There are many interesting things to see in Krakow, Poland, and my 12-year-old son and I wanted to tackle as many as we could manage: a charming Old Town Square with it’s Gothic City Hall Tower, a Cloth Hall dating back to the 1300s, a Dominican Basilica dating back to the 1200s, and the towering St. Mary’s Basilica with the famous trumpeters of Krakow performing daily.
Not to mention the nearby Wawel Royal Castle, established by King Casimir III the Great, a fortress that includes a palace, cathedral, chapels, towers, even a sculpted dragon that breathes fire.
But there is another Krakow that is equally as interesting, a representative of strength and perseverance if not power and wealth: Jewish Krakow.
Krakow has a unique Jewish history as the Polish King, Casimir III the Great, known for his tolerance and his progressive reforms, invited Jews to settle in Poland in the 1300s. His reforms included making it illegal (and punishable by death) to kidnap Jewish children to force them to convert. Under his rule, there were also harsh penalties for desecrating Jewish cemeteries. In fact, by most accounts, the Jewish community thrived in Krakow until the unfortunate events of World War II.
Many would say a visit to Krakow isn’t complete without a side trip to Auschwitz, Birkenau, and the horrific camps that represent the cruelty and death inflicted by the Nazis. I would agree with that, and always imagined that a trip to Poland would include such a pilgrimage. However, everyone I talked to and even the Auschwitz and Birkenau websites themselves suggested that children under 14 should not visit. I was here in Krakow with my 12-year-old son, so the camps had to be scratched off our list.
“All the more reason to return to Poland in the near future,” I said to Alex, who was eager to visit the camps after a previous visit to the United States Holocaust Memorial Museum and it’s exhibit that presents the history of the Holocaust through the experience of one child, “Remember the Children: Daniel’s Story.”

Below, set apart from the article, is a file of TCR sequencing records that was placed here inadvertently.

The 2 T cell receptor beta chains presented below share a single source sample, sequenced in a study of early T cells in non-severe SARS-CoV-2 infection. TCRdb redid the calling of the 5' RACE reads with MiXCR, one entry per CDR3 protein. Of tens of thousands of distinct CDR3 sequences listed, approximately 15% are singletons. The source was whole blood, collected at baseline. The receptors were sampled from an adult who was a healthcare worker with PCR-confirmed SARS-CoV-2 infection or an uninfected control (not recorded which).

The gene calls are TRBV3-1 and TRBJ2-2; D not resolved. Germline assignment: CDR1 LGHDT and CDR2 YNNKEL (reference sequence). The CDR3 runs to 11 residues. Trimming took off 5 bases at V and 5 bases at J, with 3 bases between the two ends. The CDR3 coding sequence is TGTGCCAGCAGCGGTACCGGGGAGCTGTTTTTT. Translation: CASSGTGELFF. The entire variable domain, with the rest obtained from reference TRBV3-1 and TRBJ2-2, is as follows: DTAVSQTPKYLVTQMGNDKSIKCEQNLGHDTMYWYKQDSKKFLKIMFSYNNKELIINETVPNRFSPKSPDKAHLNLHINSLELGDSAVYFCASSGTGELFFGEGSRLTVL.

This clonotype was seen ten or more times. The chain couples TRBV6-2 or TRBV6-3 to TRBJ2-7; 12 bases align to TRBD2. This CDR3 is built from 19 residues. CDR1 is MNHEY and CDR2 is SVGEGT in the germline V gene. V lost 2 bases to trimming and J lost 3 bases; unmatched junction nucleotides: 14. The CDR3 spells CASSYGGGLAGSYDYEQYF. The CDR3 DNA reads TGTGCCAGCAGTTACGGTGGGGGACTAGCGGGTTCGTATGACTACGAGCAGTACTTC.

While Auschwitz and Birkenau were not on our list, we did, however, experience less harsh lessons of the terrible days past. Anyone who has seen the film Schindler’s List or read the book it is based on, Schindler’s Arc, would recognize Schindler’s Factory.
Alex and I trudged through the museum located in the former factory, witnessing the plight of Polish Jews and the ways in which Schindler protected some of them. Spielberg’s film was shot on location, and the offices and desks of Schindler and Stern are immediately recognizable. A large display of enamelware produced by Schindler’s Jews is poignant.
Walking back from Schindler’s factory, we passed through Ghetto Hero’s Square, memorialized by bronze chairs facing the direction in which Jews departed from this very spot for the death camps. This square was part of the Jewish ghetto, where the population exploded from 3,000 to 20,000 as Jews were forced to remain within the ghetto walls—before being shipped off to an even worse fate.
On that same walk, we crossed over the Vistula River on Bernatek Footbridge—a bridge that featured an exhibition by Jerzy Kedziora, which included sculptures of acrobats balanced in in air between the water and the sky.